It’s a Sunday, close to midnight, a summer seven years ago. I’m walking home from the movies to my parents’ house where I’m staying during semester break. The night is mild. I enjoy the walk; my mind is brimming with thoughts about the film I’ve seen and playful plans for maybe moving to Tokyo for a while.
The path is dim; some of the streetlights broken. I look up at one, its glass cover dangling and dead wires outstretched against the night sky, and it makes me laugh—it appears so grandiosely dramatic that I can almost hear scary music stirring in the background. Considering my surroundings, that might be fitting—a deserted footpath between a thicket and then the zoo on one side and the streetcar tracks and road on the other. I chuckle at this horror movie setting. I’ve walked this path so many times.
The scary soundtrack still hasn’t played a note when suddenly a hand reaches out from behind to cover my mouth, and a man pulls me into the trees. “No!” my mind shouts, at once yearning for denial and grasping that this is real. This is where the continuity of my memory breaks; I only know fragments. That night has shattered into dark sharp splinters of time suspended in my mind.
Branches scratch my arms and face. I’m screaming for help and wishing for a moment to just hand the man my money and iPod and walk away. But the words he’s mumbling reveal different intentions, and acquiescing to them is out of the question. I’ll have to defend myself.
Time is slow, sound is muted, and I’m strangely calm. I have snapped out of normal time, the normal me. Another Nina inside me has taken over who does not consider fear. Self-preservation is the only thing that matters; all attention is focused on the next move. Somehow in this altered state there is time to think, to evaluate the situation. Yes, I have to twist his arm this way. Mind the knife. Kick that shin. Duck out of his grip. Bite his fingers. Keep calling for help. It’s almost like a practice session from my karate class, yet all too real. I’m not a very strong fighter, but I must fight. There is no choice.
I see him pulling out the knife. “Put the knife away, please, I’ll do anything you want.” And he does put it away and I resume fighting—did he really think I wouldn’t?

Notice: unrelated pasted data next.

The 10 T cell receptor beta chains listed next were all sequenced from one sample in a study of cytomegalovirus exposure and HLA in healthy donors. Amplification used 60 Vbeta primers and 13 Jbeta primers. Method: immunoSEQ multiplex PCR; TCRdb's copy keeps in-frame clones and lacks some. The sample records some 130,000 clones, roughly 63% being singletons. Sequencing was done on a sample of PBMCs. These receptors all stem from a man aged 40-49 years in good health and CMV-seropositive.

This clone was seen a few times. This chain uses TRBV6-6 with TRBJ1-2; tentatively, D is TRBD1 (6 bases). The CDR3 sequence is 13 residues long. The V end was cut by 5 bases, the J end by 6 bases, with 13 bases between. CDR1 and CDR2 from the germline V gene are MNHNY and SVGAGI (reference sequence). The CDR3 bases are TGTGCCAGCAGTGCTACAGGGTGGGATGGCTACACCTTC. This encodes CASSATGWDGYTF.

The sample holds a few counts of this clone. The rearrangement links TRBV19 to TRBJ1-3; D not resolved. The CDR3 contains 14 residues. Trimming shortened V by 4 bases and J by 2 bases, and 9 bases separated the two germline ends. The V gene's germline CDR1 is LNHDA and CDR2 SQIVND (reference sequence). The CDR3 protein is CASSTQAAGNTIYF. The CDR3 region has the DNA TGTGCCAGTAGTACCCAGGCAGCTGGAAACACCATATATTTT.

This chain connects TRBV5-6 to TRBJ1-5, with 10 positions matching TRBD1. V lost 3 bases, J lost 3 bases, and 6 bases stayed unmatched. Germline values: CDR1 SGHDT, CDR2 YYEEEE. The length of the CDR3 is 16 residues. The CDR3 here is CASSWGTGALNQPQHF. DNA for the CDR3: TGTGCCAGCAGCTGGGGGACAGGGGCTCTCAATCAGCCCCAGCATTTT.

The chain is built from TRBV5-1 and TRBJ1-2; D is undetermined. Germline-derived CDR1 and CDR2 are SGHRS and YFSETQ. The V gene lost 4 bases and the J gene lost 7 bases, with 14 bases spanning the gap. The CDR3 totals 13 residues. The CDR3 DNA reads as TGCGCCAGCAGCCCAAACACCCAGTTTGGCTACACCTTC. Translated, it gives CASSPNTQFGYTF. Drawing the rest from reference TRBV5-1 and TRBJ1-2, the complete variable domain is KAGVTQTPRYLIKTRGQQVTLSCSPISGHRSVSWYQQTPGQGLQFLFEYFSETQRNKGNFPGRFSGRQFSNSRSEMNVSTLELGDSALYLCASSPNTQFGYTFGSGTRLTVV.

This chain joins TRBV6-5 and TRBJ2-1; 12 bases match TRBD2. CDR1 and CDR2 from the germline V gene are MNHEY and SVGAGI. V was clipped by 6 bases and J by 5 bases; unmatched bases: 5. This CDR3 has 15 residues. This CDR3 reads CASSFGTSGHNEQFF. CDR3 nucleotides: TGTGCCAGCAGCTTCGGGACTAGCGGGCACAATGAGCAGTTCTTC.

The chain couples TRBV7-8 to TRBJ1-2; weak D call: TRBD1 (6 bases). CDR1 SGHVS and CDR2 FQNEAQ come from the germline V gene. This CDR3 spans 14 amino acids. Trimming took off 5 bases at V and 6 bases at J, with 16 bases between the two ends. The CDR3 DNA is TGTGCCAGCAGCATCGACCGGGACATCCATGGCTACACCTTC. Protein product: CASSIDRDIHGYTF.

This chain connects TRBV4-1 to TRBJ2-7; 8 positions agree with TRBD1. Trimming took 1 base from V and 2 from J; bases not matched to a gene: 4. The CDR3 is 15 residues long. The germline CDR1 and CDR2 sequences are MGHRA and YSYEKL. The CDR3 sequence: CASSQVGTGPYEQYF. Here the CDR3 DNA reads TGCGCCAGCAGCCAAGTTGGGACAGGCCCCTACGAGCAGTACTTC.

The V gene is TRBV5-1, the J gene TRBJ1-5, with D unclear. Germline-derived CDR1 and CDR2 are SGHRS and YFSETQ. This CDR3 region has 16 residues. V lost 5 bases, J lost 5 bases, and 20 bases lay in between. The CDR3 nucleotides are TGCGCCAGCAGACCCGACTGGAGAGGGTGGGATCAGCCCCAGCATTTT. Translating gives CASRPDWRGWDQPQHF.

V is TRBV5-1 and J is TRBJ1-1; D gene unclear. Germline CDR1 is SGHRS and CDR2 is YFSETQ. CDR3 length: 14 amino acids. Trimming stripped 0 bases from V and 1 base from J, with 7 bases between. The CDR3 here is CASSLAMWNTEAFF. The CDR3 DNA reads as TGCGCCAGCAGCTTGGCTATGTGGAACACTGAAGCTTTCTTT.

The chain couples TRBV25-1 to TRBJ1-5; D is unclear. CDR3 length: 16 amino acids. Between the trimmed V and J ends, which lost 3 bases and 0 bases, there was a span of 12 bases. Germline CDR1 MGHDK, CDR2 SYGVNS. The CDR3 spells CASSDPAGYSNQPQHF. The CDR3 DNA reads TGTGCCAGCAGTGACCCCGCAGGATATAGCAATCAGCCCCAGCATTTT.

The streetcar screeches past, the one I decided, back in another life, not to wait for. I want to wave but the man pulls me down. He is stronger. I scream. The streetcar is louder. I am pushed to the ground, knees on the pavement, heavily pushed from above. I can’t move now, can’t do anything. I feel the blade sharp against my side. I know now he just needs to push it. But so far, I’m still here, still alive. And my dear belly fat secures the pants he’s vainly yanking on.
Cut to us standing again, with my wrist in his tight grip, and I’m screaming at the top of my lungs.
And then from somewhere a bit away, someone yells back.
It’s a moment of clarity. In slow motion I see fear and doubt rising in the man’s eyes; his grip loosens slightly. I know it needs to be now; I twist my arm free, and I run.
I bolt in the direction of home, I run and run and finally dare to look behind me, scared, and I see nothing, he’s not there following me, and I run further into the trees and black tarry heaviness is creeping up my legs and I look behind me again and the man is definitely not there and then I can see the street ahead and I stumble into the open and there are the police.
I wave and I yell. There is blood on my clothes. I pant, say a man tried to rape me, he has a knife, he went that way. They dash into action. A little while later the weapon has been seized and the man arrested, and a calm policeman offers me a smoke. The other Nina in me says no thanks, I’m trying to quit. I’m not here yet; still in survival mode. This scene is bizarre, not as real as the place I just was.
It has taken me a while to fully return. Amazingly enough, my only physical damage that night was scrapes, cuts, and bruises. But I also felt a dent in my soul, a newfound source of fear. A fear so bottomless that for a while I thought I’d drown.
It was a fear I’d always refused to yield to. Yes, I practiced karate, but not for self-defense. As I saw it, that mindset belonged to a complex of worry and weakness that I wasn’t buying into. I wanted to feel free—too free to accept the fact that sudden attacks in my own life could be real. That night taught me the hard way that they are.
At first I feared I had forever lost any sense of safety. But gradually I found it anew—I go out again, I travel, I live. What I did lose was my naïvete, my recklessness. And good riddance. Because it turns out that I have actually become stronger knowing and living with my very real vulnerability.